Revisiting 2021's Brand Storytelling Trends

In January, I published a blog, “4 Trends Changing Brand Storytelling in 2021.” We’re halfway through the year now, and the world has changed much faster and in much more complex ways than we could have imagined back in January. Now’s a good time to revisit what we thought the year would look like, build on what was right, and take stock of what wasn’t.

In January, I identified four brand storytelling trends:

  • Using data and analytics to get creative with audience insights
  • Understanding how security is changing 
  • Embracing our globally connected world
  • Rethinking physical offices and employee engagement

“Using data and analytics to get creative with audience insights” is an ongoing concern — we’ve been talking about data and analytics driving audience insights forever, and are likely to keep talking it. The takeaway is that few people are doing it well. “Understanding how security is changing” feels similar at the beginning of H2 as it did in January, although our recent research, “What’s Next: Technology, Communications and the Race to Recovery,” indicates that 64% of Americans say the pandemic has made them more worried about privacy and cybercrime.

I want to dive deeper on two of the trends that have become particularly relevant in H2: “embracing our globally connected world” and “rethinking physical offices and employee engagement,” both of which speak to the biggest issue in communications and business right now: hybridity.

When IRL and Virtual are the Same

Back in January, I talked about how brands can take advantage of the globally connected world: “Given that most of us aren’t traveling or having many in-person experiences, brands have online audiences yearning to be captivated. Having the right tools in place to create digital and interactive experiences is the best way to express your brand.”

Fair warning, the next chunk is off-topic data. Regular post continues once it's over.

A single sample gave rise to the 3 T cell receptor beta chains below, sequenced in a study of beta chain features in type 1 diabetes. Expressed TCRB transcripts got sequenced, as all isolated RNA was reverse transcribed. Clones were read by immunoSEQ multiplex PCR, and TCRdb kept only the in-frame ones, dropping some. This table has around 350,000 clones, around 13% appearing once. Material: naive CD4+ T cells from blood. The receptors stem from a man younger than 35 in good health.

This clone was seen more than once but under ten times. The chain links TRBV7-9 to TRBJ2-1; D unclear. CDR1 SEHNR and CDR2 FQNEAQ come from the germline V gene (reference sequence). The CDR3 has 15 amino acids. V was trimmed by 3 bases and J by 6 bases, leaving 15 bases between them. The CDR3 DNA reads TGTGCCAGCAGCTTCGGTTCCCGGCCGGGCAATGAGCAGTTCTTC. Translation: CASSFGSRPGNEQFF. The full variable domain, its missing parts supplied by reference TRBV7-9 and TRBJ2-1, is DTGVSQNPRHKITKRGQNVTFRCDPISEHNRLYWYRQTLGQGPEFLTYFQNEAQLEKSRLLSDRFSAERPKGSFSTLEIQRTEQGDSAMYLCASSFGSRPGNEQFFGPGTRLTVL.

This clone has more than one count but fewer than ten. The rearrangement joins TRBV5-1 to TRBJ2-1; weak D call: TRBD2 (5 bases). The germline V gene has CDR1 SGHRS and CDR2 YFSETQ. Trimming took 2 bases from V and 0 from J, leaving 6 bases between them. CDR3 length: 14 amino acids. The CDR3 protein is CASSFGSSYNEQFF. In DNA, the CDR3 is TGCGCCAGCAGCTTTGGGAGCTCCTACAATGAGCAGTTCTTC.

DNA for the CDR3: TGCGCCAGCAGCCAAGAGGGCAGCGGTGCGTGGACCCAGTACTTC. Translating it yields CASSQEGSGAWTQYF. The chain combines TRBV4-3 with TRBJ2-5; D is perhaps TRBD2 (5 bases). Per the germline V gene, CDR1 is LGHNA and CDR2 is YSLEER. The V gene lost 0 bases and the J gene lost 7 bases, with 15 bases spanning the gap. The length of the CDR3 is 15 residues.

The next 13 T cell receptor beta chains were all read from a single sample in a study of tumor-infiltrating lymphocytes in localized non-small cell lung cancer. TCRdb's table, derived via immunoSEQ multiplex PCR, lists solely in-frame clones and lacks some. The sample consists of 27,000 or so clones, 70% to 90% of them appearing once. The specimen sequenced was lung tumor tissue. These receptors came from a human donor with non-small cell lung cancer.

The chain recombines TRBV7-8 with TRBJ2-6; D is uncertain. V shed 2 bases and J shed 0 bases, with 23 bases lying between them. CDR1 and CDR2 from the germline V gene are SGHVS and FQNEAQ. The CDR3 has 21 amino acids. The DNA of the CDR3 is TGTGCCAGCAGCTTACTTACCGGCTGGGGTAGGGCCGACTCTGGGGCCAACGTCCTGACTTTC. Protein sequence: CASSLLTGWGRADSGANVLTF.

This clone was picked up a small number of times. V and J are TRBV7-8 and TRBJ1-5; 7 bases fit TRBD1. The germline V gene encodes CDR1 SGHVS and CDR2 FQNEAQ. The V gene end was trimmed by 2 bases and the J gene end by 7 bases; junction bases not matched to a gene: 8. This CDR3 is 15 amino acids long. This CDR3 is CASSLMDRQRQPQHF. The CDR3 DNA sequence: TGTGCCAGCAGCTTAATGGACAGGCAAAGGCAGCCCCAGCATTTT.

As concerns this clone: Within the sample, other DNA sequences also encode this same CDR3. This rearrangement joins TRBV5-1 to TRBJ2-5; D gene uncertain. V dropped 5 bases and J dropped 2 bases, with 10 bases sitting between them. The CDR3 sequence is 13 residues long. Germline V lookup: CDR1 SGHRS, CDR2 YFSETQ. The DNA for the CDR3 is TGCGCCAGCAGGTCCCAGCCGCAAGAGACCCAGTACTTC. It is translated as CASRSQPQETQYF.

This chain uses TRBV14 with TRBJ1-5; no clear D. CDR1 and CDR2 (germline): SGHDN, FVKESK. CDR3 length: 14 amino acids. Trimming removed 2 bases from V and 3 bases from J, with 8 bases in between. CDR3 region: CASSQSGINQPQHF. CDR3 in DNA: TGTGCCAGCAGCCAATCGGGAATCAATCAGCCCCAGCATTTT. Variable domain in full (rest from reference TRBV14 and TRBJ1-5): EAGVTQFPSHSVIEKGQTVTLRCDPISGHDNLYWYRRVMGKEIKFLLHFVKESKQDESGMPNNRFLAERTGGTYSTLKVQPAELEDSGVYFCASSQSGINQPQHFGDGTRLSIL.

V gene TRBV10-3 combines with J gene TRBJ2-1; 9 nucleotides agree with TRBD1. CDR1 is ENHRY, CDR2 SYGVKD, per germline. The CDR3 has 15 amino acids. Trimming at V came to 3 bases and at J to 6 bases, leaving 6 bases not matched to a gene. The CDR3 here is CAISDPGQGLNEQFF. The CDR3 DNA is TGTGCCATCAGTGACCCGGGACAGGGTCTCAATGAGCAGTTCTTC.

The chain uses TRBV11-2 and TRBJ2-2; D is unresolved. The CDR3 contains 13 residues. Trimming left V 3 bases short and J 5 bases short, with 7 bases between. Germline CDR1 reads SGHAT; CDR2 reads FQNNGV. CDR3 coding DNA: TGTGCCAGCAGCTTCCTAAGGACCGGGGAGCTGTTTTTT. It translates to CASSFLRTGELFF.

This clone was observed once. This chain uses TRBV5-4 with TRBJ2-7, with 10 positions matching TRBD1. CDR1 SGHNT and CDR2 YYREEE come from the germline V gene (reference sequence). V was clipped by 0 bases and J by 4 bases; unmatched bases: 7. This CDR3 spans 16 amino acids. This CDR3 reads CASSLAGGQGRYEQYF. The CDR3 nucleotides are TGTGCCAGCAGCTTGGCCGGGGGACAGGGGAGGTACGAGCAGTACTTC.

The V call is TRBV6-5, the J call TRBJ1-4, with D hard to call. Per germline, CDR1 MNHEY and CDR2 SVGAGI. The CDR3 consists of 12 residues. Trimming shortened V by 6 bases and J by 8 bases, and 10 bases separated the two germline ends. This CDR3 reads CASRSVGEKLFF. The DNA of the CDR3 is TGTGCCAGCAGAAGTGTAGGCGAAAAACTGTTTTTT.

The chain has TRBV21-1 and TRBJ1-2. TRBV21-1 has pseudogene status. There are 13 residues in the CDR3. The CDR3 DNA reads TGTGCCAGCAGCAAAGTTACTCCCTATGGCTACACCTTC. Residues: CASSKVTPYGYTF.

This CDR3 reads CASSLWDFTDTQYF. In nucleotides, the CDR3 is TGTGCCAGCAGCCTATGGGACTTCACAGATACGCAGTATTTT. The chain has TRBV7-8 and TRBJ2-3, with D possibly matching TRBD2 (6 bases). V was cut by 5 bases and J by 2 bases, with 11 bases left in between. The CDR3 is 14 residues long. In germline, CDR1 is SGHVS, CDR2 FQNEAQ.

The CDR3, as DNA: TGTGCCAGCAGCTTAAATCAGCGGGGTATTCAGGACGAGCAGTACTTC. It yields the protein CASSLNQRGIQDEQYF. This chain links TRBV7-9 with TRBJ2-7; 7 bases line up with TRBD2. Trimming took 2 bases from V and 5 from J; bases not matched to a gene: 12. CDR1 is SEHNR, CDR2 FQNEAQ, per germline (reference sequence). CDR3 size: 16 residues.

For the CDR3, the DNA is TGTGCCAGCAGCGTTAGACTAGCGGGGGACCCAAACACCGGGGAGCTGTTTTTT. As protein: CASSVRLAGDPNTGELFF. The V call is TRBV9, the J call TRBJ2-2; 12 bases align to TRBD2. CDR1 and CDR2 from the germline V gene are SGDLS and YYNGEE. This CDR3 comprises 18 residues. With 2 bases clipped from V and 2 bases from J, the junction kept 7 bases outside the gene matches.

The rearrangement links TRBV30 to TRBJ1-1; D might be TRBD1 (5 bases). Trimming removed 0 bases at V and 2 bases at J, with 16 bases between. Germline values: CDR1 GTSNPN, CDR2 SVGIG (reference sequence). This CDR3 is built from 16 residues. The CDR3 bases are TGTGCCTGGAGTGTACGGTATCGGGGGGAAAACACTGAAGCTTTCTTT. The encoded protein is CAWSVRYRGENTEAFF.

At the end of June, we find ourselves halfway between meeting online and meeting in real life (IRL). Many brands are struggling to plan and execute activations that work for online audiences as well as customers lucky enough to experience them in person. At WE, we recently participated in Cannes Condensed, in partnership with PRovoke and ICCO, an event filmed in front of a small in-studio audience and streamed live for global viewers. We loved it, because we had the opportunity for direct engagement with a limited audience of industry peers, and we had the reach of a virtual event or webinar.

I think the second half of 2021, and beyond, will be defined by this question: How do we get the benefits of in person AND the reach and flexibility of virtual?

Office-Centric or People-Centric

The return to work has proved much more fraught and complicated than anyone could have guessed. Just look at Microsoft’s complex multichannel communication blitz around its hybrid work solution and products, or the blowback against Morgan Stanley CEO James Gorman’s comment earlier this month that, “By Labor Day, I’ll be very disappointed if people haven’t found their way into the office and then we’ll have a different kind of conversation... If you can go to a restaurant in New York City, you can come into the office.”

In our own industry, Omnicom CEO John Wren’s comment that Omnicom’s agencies would be returning to an “office-centric culture” actually informed how WE thought about its return-to-work plan. We’re thinking not “office-centric” but “people-centric,” finding ways to do our work in the most efficient, safest and healthiest way possible.

We Need a New Word for "Hybrid"

All these hybrid events and hybrid work solutions and we still don’t have a better way of describing them than “hybrid.” Hybrid is becoming one of those business words that means nothing, and the associations it carries are bland at best. “Hybrid” is a Prius. “Hybrid” is genetically modified corn. “Hybrid” is the uninspiring compromise, not the best of both worlds, but the most so-so of each.

My challenge to communicators is to find a new way of talking about this. Composite, combination, blend, fusion — I don’t know, but we need something. The trick will be messaging these return-to-office plans in a way that doesn’t sound like a halfway compromise and gets people excited — because if your company is doing it right, it should be exciting. We’re looking at combining the best of the office — culture, collaboration, a centralized environment — with the best of working from home — flexibility, safety, comfort. If return-to-office is the business problem everybody needs to solve in 2021, then bringing audiences along is the challenge for communicators.

July 06, 2021